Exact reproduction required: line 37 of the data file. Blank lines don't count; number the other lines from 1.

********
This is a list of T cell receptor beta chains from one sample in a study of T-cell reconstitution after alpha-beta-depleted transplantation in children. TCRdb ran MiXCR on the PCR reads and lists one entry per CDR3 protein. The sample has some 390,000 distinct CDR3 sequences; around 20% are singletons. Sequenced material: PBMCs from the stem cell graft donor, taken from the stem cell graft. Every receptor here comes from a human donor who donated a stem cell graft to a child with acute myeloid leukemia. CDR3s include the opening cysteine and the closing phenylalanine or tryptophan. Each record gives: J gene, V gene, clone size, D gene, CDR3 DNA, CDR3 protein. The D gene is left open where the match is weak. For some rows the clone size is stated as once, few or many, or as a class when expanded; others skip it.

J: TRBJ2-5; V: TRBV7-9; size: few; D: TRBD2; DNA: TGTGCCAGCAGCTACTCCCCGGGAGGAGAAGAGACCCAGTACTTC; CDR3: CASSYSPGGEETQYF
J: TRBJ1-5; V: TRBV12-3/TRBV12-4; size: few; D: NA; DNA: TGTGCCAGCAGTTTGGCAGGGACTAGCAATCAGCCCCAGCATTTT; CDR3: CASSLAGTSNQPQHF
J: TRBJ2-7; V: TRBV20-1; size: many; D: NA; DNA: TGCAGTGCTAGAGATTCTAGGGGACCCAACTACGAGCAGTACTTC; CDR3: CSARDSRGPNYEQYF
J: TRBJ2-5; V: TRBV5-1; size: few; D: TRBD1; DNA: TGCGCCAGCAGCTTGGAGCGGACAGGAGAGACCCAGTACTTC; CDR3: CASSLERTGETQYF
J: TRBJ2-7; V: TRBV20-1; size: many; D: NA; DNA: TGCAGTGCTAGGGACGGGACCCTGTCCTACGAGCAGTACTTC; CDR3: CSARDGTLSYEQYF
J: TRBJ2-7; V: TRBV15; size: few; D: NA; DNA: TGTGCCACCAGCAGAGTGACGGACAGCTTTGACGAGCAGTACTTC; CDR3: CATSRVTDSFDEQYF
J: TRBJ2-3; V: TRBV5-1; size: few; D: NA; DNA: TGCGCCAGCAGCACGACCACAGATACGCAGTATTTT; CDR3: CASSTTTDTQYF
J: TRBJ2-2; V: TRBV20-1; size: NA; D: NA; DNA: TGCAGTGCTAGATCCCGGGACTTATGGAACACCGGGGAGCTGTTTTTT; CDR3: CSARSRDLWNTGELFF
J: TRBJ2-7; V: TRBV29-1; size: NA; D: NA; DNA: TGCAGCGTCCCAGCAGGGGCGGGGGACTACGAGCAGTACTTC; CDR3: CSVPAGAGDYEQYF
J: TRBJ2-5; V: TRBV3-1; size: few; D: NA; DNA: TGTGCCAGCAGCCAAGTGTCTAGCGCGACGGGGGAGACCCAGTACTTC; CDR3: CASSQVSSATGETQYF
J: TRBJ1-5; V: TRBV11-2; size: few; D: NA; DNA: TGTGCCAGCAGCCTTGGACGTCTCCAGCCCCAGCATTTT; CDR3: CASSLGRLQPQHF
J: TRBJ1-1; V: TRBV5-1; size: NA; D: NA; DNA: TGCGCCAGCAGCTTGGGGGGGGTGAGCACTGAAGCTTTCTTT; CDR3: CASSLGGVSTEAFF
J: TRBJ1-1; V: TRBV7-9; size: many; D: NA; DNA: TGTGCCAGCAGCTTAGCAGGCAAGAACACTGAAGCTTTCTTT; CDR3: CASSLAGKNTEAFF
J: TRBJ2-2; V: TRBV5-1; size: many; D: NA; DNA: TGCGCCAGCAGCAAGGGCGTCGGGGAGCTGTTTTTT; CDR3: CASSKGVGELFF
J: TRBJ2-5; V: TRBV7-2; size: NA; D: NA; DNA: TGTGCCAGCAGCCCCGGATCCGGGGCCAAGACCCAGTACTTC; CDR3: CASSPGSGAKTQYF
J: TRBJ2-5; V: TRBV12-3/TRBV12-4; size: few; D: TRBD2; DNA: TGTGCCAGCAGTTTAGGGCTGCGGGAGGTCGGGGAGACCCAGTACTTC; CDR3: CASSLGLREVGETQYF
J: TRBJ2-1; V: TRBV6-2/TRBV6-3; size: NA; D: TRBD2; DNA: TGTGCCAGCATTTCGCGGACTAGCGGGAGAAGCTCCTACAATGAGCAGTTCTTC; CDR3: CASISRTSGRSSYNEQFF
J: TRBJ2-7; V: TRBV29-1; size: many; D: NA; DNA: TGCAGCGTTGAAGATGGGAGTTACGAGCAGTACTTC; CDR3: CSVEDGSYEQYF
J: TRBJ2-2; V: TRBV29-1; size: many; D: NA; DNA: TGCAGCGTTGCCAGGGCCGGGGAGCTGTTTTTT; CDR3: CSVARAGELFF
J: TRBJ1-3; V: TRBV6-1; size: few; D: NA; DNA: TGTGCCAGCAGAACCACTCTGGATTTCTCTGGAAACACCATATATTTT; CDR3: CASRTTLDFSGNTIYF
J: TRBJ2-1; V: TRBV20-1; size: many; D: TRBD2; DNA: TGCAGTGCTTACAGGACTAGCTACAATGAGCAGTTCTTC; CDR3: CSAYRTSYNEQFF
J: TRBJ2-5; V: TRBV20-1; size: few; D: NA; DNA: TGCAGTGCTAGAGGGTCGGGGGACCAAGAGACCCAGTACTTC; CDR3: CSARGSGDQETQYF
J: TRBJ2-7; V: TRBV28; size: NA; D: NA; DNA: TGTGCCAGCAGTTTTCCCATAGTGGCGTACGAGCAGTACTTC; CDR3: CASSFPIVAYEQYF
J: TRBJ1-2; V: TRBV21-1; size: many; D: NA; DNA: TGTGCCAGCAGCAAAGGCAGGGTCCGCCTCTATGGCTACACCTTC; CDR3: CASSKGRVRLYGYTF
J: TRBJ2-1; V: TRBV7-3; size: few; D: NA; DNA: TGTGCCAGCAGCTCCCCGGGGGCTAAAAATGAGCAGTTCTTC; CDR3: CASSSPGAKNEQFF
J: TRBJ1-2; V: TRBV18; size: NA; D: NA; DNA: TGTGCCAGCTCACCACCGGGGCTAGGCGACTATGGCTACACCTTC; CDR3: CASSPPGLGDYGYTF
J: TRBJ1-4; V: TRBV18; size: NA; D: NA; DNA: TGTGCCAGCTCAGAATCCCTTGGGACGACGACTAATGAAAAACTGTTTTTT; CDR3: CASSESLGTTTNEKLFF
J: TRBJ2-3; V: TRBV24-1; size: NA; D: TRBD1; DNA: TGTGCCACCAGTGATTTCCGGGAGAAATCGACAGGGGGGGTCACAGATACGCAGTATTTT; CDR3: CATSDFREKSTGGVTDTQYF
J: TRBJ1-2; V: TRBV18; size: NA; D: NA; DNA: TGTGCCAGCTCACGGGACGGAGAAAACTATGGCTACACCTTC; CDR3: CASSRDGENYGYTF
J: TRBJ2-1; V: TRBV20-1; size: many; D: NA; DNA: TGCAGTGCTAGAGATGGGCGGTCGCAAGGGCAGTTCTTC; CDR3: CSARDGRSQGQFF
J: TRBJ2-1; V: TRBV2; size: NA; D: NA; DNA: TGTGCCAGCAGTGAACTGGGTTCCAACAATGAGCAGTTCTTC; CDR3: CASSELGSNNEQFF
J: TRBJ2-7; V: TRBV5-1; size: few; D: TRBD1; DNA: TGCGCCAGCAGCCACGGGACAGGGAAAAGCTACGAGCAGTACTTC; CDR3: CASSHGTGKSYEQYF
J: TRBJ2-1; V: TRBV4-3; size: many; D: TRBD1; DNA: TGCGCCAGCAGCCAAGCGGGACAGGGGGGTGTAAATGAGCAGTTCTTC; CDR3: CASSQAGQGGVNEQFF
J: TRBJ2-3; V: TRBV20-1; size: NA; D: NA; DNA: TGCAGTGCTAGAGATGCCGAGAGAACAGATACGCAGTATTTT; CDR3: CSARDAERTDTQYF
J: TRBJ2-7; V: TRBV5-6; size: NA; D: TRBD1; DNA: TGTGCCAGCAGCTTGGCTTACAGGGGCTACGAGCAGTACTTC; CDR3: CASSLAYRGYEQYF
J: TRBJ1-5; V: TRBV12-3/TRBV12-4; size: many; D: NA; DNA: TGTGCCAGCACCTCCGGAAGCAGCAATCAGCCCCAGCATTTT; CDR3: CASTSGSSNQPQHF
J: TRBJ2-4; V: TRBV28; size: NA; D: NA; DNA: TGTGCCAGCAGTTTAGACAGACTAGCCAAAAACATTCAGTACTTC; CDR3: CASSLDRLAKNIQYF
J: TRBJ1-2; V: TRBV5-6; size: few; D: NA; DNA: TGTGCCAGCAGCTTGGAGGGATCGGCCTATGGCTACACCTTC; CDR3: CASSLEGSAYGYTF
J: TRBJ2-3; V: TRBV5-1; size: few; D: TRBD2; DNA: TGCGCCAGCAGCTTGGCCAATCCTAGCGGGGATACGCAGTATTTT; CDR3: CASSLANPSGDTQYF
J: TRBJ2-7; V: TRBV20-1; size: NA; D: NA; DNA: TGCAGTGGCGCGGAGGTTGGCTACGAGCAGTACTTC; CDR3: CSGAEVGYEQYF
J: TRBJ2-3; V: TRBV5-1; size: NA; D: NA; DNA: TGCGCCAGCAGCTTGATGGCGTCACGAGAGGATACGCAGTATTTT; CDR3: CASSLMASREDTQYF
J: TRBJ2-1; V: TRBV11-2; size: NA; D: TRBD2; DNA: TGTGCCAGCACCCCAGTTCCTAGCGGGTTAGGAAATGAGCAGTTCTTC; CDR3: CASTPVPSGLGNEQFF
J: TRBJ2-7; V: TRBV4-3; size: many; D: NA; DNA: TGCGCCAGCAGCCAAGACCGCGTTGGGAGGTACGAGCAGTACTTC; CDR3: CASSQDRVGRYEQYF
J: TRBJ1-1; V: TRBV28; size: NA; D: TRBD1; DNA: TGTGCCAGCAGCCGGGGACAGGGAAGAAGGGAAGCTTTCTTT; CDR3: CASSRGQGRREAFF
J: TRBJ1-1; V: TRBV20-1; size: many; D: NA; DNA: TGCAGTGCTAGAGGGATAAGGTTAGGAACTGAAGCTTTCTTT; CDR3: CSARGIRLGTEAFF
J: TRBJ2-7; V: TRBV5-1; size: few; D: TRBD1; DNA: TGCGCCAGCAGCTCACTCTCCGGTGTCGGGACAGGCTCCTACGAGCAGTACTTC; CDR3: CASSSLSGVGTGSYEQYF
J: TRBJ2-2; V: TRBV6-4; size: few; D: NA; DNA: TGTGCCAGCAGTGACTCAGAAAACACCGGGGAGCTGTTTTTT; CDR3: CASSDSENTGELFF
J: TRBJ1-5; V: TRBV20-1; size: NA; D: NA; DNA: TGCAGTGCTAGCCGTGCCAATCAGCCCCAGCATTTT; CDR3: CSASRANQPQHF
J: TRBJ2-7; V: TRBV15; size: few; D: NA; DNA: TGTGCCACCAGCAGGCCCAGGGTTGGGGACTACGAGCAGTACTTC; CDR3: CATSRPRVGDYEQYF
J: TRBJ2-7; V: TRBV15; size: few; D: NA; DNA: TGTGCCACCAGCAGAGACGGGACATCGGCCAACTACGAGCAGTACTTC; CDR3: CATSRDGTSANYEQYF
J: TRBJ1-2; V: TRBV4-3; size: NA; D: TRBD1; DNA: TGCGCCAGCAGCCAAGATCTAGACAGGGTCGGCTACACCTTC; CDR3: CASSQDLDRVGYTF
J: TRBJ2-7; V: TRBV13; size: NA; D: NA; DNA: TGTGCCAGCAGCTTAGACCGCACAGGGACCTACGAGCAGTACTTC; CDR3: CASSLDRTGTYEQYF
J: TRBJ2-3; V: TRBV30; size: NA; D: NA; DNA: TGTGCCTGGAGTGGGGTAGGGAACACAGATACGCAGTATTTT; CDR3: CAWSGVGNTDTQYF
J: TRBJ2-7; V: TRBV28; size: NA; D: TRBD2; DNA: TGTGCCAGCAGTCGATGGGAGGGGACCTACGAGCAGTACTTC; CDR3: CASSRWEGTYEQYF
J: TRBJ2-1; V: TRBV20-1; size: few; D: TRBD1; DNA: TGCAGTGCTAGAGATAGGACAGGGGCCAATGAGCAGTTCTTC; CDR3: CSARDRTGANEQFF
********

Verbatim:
J: TRBJ1-5; V: TRBV12-3/TRBV12-4; size: many; D: NA; DNA: TGTGCCAGCACCTCCGGAAGCAGCAATCAGCCCCAGCATTTT; CDR3: CASTSGSSNQPQHF